The head of Kentucky’s education department says that a state takeover of Louisville’s public school system would be “costly,” and that a hearing over the matter will likely take place in the late summer or early fall.
Interim Education Commissioner Wayne Lewis told a legislative panel on Thursday that he couldn’t discuss specific costs of the potential takeover until the state board of education approves it.
“It would be inappropriate for me to go forward in talking about what a plan would be,” Lewis said. “That has to be developed in collaboration with the district after a decision’s been made by the state board of education.”
Lewis was hired to be interim education commissioner following the ouster of former commissioner Stephen Pruitt after Gov. Matt Bevin’s appointees assumed control of the state board of education earlier this year.
One of Lewis’ first actions was to release a scathing audit of Jefferson County Public Schools and recommend that the state assume control of the district’s management.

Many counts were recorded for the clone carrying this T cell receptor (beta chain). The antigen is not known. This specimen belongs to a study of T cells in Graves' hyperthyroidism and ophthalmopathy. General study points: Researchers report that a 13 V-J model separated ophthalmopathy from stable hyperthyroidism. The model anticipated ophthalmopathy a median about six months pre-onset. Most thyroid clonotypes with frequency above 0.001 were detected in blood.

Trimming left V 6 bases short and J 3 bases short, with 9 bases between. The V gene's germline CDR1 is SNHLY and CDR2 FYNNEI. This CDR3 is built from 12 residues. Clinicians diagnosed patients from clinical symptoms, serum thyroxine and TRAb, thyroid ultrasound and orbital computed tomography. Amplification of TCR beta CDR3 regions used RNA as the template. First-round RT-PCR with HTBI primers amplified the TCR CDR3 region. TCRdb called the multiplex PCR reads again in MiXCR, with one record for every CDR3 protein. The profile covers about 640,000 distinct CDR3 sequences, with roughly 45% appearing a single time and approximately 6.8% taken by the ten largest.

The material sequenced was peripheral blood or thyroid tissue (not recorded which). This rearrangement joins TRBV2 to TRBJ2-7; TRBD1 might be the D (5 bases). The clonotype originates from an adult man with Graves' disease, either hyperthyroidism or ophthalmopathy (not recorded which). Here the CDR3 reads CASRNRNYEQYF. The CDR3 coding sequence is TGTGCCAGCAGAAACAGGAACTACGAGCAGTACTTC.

The audit reported that the district had a pattern of improperly restraining and punishing students, used non-certified teachers, and inconsistently managed student instruction, reinforcing problems in low-performing schools, among other findings.
Lewis said taking over management of the district would be worth the cost.
“We’re talking about the safety of children, children being neglected and abused. And I would spend our last dime in Jefferson County or anywhere else in this commonwealth to protect children,” Lewis said.
Rep. Rick Rand, a Democrat from Bedford, argued that Lewis should present his plan for managing the district before the board decides whether to enact a takeover.
“I would submit to you that if we don’t have a plan at this point, we’re going down the wrong road,” Rand said.
The JCPS board voted last month to appeal the recommendation for a takeover, triggering a public hearing that Lewis said will likely take place “in late summer or early fall.”
Bevin supports the takeover, saying that the district’s problems are so severe that “we have got to make changes.”
In his recommendation for state management, Lewis said he would leave local superintendent Marty Pollio in charge of day-to-day operations of the district but require him to follow a corrective action plan and report weekly to state officials.
The locally elected school board would be relegated to an “advisory role” under Lewis’ plan.
The state has taken over a handful of school districts since it got the power to do so under the Kentucky Education Reform Act, passed in 1990.
The districts in Menifee and Breathitt counties are currently under state management.